In the early 2000s, High Plains Reader published an article by writer Greg Boose titled “Three Older Women Stand in Line to Yell at the Author James Frey when Malcolm-Jamal Warner Stops By with a Two-Liter of Cherry Coke Under his Arm.”
Years down the road, Boose published the piece on his website and the one-and-only No. 1 bestselling author of “A Million Little Pieces,” James Frey, contacted Boose to say he enjoyed the piece.
Today, this Minnesota State University Moorhead grad student alum (now based in Los Angeles) has just released his first novel, which Frey partially helped formulate. It’s a young adult thriller titled “The Red Bishop.”
“(Frey) was collaborating with a bunch of other writers where he was doing this young adult project where he would decide on a series, an idea, plot it out with somebody and then write it together,” Boose said.
Boose pitched about a dozen ideas to Frey and one in particular caught the best-selling author’s attention. It’s the premise that fueled “The Red Bishop”: “A group of teenagers go to spend the night at a local haunted house, nothing happens; the main character goes next door and something happens.”
“(It’s) very vague, very short compared to the other ones where I had like four paragraphs – and what will happen – and they were all ones that I thought they’d be more interested in and this was the one that he wanted, and I think it was because he hadn’t done any thrillers yet -- he hadn’t done more of a scarier book.”
So while writing “The Red Bishop,” Boose would send every 40 pages of new copy to Frey and his company for feedback.
“What was interesting about that whole thing was he seemed to have a formula … kind of broken down on how young adult books, successful ones, work,” Boose said.
For example, by page 10, a certain character needs to be introduced; by page 40, the main conflict must be clearly established and in play. Boose said it was especially helpful because “The Red Bishop” is the first young adult novel he’s written.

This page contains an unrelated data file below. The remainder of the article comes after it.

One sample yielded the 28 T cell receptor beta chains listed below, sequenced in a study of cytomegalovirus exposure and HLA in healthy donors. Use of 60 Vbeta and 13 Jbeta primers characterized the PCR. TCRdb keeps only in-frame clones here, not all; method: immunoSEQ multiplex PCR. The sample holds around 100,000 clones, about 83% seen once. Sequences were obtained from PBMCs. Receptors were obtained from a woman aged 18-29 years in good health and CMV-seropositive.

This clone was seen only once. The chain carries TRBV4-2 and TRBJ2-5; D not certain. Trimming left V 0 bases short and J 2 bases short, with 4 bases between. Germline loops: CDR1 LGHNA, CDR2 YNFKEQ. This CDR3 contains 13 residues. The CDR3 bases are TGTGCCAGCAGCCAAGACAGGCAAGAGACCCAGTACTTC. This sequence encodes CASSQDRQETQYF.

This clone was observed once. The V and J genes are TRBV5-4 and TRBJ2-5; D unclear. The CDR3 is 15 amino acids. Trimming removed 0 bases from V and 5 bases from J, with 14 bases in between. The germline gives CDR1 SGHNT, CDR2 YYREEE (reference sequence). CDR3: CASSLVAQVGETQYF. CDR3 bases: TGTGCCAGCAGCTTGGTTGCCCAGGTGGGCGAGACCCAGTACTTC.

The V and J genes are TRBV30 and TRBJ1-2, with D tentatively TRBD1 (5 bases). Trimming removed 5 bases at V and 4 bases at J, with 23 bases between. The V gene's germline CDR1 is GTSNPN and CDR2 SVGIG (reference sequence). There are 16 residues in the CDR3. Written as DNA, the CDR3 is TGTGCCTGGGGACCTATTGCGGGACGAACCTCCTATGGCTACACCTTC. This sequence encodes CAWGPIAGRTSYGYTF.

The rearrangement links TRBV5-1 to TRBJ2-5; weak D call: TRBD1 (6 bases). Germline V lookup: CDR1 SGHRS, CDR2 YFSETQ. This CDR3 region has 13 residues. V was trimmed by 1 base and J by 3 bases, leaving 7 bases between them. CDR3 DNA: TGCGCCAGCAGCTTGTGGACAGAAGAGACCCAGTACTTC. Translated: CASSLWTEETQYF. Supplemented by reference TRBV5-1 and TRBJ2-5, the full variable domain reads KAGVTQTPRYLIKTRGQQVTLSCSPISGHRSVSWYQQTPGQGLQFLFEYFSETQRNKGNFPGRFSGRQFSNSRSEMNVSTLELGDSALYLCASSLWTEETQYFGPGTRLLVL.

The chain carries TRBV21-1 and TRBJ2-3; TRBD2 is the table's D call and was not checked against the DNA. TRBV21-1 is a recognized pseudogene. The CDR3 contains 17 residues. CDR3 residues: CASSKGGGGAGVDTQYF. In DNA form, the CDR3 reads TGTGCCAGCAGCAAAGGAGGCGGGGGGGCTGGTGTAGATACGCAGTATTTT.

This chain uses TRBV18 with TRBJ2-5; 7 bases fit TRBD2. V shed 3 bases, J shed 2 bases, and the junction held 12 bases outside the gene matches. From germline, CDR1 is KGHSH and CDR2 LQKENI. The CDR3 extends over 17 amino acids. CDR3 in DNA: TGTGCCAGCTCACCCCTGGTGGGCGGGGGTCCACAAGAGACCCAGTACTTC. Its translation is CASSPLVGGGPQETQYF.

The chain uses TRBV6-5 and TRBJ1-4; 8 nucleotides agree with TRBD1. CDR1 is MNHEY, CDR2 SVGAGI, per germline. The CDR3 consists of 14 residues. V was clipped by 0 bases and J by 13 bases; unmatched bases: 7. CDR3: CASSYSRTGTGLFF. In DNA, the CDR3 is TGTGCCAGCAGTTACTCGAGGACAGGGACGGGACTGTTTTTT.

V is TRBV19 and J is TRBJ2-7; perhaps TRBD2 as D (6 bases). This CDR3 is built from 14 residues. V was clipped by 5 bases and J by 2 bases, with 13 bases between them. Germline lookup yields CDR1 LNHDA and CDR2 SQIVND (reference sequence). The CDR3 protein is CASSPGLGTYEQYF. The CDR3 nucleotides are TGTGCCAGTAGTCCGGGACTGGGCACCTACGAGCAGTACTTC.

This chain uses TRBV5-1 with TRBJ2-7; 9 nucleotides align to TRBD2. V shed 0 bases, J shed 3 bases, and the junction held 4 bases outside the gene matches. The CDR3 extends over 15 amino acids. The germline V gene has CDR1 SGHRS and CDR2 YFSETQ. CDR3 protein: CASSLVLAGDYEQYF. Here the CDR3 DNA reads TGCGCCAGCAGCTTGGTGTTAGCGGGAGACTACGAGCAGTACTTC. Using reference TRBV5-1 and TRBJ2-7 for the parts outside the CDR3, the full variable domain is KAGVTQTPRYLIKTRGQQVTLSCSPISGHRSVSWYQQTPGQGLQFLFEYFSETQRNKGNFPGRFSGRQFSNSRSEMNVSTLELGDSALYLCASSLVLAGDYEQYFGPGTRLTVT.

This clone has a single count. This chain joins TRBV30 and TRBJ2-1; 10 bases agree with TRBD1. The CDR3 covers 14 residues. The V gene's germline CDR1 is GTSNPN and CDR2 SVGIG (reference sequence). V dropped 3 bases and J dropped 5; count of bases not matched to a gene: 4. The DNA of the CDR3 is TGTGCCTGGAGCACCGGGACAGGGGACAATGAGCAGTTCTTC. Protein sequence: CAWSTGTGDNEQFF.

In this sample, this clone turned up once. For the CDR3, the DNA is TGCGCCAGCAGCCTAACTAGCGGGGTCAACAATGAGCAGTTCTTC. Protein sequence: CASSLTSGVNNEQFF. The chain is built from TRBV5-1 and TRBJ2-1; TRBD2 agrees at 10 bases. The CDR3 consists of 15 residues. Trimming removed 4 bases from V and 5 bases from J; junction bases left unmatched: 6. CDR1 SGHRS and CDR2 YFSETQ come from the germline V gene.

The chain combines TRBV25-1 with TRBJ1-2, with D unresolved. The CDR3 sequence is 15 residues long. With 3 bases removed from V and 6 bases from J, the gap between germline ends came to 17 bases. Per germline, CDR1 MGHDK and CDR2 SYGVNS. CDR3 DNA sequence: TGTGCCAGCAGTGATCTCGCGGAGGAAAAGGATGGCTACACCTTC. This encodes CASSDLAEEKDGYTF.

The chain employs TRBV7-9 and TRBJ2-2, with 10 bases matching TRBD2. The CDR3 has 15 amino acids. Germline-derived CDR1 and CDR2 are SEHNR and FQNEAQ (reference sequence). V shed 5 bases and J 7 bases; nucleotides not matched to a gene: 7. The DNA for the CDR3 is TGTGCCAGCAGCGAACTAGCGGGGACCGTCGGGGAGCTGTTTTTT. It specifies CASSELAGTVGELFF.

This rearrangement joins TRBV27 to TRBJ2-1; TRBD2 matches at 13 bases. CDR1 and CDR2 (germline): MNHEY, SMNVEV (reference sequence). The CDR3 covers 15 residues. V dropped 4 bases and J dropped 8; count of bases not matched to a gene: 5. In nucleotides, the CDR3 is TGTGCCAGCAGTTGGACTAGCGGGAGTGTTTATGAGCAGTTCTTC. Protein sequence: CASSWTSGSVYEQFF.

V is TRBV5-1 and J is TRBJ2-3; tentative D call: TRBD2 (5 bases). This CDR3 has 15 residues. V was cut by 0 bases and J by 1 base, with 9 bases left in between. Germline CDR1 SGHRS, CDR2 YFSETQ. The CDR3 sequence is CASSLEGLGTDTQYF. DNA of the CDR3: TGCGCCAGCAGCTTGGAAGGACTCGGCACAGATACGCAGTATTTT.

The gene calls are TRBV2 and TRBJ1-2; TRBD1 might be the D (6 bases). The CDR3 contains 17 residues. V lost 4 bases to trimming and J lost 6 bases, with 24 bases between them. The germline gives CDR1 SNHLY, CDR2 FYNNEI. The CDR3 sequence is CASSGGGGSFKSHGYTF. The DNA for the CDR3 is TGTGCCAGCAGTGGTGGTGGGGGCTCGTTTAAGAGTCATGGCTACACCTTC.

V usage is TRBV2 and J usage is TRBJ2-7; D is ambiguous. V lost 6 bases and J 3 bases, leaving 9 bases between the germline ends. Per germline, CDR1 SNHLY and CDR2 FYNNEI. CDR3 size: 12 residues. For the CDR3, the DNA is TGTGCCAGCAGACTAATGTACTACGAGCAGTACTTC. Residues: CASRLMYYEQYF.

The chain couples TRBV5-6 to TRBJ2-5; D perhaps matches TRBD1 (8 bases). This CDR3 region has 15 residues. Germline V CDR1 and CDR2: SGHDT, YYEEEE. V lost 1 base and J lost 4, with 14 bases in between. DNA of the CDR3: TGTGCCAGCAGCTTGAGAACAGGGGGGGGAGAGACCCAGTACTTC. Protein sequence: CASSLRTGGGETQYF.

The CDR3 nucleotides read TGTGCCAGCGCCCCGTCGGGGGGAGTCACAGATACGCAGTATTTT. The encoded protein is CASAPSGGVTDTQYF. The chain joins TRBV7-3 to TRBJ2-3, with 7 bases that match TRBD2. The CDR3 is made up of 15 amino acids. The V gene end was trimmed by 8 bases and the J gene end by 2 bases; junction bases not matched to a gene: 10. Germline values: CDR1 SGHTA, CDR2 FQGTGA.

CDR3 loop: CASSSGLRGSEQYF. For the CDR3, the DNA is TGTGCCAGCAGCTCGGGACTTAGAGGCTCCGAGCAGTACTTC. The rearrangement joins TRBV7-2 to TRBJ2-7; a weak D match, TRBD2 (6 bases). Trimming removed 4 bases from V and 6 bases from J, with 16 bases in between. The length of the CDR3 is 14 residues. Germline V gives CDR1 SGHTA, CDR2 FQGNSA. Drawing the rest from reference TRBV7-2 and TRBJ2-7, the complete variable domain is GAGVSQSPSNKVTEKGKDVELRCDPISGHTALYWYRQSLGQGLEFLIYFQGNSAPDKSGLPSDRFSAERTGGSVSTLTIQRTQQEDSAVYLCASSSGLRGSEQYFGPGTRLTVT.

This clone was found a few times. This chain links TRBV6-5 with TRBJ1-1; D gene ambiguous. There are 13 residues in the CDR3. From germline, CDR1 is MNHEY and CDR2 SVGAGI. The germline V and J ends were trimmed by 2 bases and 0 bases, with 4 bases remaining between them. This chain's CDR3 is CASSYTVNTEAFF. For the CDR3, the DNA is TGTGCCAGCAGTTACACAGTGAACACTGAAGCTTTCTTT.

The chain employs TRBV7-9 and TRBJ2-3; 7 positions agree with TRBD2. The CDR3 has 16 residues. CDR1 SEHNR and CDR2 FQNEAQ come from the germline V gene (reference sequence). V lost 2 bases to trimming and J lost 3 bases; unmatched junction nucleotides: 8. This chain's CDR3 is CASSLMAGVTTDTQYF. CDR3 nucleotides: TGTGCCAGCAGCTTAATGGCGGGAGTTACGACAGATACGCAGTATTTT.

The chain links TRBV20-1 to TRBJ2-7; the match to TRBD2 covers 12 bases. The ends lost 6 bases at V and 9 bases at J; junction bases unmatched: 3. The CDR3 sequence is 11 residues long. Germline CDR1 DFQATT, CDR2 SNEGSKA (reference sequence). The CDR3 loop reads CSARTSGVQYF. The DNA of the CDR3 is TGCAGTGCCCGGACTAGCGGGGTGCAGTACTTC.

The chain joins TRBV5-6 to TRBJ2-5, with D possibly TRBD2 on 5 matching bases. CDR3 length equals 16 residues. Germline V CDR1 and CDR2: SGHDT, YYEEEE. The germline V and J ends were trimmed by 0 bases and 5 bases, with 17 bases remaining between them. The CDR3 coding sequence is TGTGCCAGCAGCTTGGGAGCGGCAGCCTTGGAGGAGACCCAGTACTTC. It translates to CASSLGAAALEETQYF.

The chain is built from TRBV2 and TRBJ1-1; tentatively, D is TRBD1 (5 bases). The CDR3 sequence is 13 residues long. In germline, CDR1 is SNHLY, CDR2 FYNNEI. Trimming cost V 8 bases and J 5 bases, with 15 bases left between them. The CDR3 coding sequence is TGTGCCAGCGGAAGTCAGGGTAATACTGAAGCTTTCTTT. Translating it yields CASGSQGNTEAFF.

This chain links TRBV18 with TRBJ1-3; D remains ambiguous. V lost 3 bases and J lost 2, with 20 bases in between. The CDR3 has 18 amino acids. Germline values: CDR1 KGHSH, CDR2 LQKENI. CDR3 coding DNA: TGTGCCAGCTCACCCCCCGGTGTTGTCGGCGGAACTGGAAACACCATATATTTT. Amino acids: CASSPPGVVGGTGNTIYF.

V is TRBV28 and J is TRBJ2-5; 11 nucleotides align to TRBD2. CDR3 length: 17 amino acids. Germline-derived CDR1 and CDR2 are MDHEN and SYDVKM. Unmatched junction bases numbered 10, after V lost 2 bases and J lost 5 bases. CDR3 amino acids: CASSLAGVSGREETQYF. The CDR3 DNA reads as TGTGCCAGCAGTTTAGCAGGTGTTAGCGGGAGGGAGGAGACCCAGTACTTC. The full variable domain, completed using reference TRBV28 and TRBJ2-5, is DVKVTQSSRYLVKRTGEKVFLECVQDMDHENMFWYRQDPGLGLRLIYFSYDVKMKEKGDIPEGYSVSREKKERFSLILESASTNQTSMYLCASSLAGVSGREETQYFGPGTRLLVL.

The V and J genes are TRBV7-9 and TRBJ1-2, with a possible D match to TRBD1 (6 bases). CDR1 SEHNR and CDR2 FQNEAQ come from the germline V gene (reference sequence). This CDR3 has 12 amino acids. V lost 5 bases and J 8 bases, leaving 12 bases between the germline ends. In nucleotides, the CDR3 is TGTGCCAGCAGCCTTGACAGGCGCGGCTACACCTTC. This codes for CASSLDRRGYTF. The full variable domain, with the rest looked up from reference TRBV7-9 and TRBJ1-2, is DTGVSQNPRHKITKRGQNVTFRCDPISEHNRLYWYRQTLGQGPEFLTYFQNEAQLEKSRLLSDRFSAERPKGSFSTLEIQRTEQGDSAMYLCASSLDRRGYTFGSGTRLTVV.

“It’s almost like somebody is holding your hand a little bit, which is helpful, but at the same time, if you want to go in a different path that you feel in your gut, that’s maybe the way you should go,” he said. “But if these people are the ones behind your book, the ones that are kind of the engine behind it, you should take their opinions very much into consideration.”
The book centers on main character Lake Price, whose brother mysteriously went missing out of his basement four years ago. She and a group of friends go out to visit a local haunted house in Cape Cod and, of course, nothing happens. The group goes next door, into the basement, and “things” happen, including “the start to something she can only finish” and the bombardment of a coven of witches.
The haunted house’s nickname is Hell, which is extracted from a memory of a haunted house Boose visited during his early college years. He said he was able to relate his experience of visiting Hell back then to the story of “The Red Bishop.”
“(My friends’) personality shined through in the scenes with the kids exploring it and checking it out -- some people were taking it more seriously than others,” Boose said.
Boose said he also looked to “The Blair Witch Project” for inspiration while writing some of the book’s scarier scenes.
“I’m not really a bloody or gory kind of horror fan. I love that it was frightening in everything that you did not see,” he said.
To help promote “The Red Bishop” online, rather than “inundate people with sad ‘buy my book’ posts,” Boose has been reaching out to his favorite artists, including ones he doesn’t know from across the country, to design art inspired by any element of the book. So far, Boose has posted six pieces on several of his media outlets, including Facebook and Tumblr. Another four to five new pieces are on the way.
One art piece in particular is from a 13-year-old girl, which has been helpful as she is part of the book’s target audience. “She was a huge fan of the series that I ghostwrote for, so she’s been willing to read anything I was putting out there,” Boose said.
All the latest art pieces can be found on artoftheredbishop.tumblr.com.
Boose has contributed for a number of publications including The Huffington Post, Chicago Public Radio, NFL.com and Time Out Chicago, to name a few. He has also been a ghostwriter for a couple New York Times best sellers. (Google search it to find out more). Not to mention, while going to school in Moorhead, Boose ran his own satirical publication, The Tooth, later shared with the High Plains Reader.
To learn more about this prolific, comical and imaginative writer and to purchase “The Red Bishop,” visit Gregboose.com.
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